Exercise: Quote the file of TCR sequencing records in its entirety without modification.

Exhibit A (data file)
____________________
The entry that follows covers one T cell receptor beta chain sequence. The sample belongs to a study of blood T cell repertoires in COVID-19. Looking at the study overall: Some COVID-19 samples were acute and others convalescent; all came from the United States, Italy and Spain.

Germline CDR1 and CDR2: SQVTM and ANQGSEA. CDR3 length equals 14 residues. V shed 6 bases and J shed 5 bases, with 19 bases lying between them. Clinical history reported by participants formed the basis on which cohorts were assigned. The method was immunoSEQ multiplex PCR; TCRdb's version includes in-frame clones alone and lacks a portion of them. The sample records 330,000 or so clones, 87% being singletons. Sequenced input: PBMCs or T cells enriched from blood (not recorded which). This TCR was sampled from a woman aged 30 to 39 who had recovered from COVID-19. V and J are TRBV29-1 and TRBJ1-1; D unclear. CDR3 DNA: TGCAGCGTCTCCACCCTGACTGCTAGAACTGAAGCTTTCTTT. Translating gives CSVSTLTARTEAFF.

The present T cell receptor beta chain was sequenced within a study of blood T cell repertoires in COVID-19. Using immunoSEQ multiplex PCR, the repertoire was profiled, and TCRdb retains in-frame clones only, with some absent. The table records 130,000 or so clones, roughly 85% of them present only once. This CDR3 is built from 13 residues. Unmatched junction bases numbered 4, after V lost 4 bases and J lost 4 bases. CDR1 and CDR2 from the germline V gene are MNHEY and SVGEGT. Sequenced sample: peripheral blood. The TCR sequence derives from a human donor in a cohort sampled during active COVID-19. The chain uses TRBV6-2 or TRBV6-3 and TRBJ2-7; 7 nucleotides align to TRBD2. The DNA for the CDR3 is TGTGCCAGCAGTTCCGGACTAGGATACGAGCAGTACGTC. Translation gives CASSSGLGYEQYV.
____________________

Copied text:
The entry that follows covers one T cell receptor beta chain sequence. The sample belongs to a study of blood T cell repertoires in COVID-19. Looking at the study overall: Some COVID-19 samples were acute and others convalescent; all came from the United States, Italy and Spain.

Germline CDR1 and CDR2: SQVTM and ANQGSEA. CDR3 length equals 14 residues. V shed 6 bases and J shed 5 bases, with 19 bases lying between them. Clinical history reported by participants formed the basis on which cohorts were assigned. The method was immunoSEQ multiplex PCR; TCRdb's version includes in-frame clones alone and lacks a portion of them. The sample records 330,000 or so clones, 87% being singletons. Sequenced input: PBMCs or T cells enriched from blood (not recorded which). This TCR was sampled from a woman aged 30 to 39 who had recovered from COVID-19. V and J are TRBV29-1 and TRBJ1-1; D unclear. CDR3 DNA: TGCAGCGTCTCCACCCTGACTGCTAGAACTGAAGCTTTCTTT. Translating gives CSVSTLTARTEAFF.

The present T cell receptor beta chain was sequenced within a study of blood T cell repertoires in COVID-19. Using immunoSEQ multiplex PCR, the repertoire was profiled, and TCRdb retains in-frame clones only, with some absent. The table records 130,000 or so clones, roughly 85% of them present only once. This CDR3 is built from 13 residues. Unmatched junction bases numbered 4, after V lost 4 bases and J lost 4 bases. CDR1 and CDR2 from the germline V gene are MNHEY and SVGEGT. Sequenced sample: peripheral blood. The TCR sequence derives from a human donor in a cohort sampled during active COVID-19. The chain uses TRBV6-2 or TRBV6-3 and TRBJ2-7; 7 nucleotides align to TRBD2. The DNA for the CDR3 is TGTGCCAGCAGTTCCGGACTAGGATACGAGCAGTACGTC. Translation gives CASSSGLGYEQYV.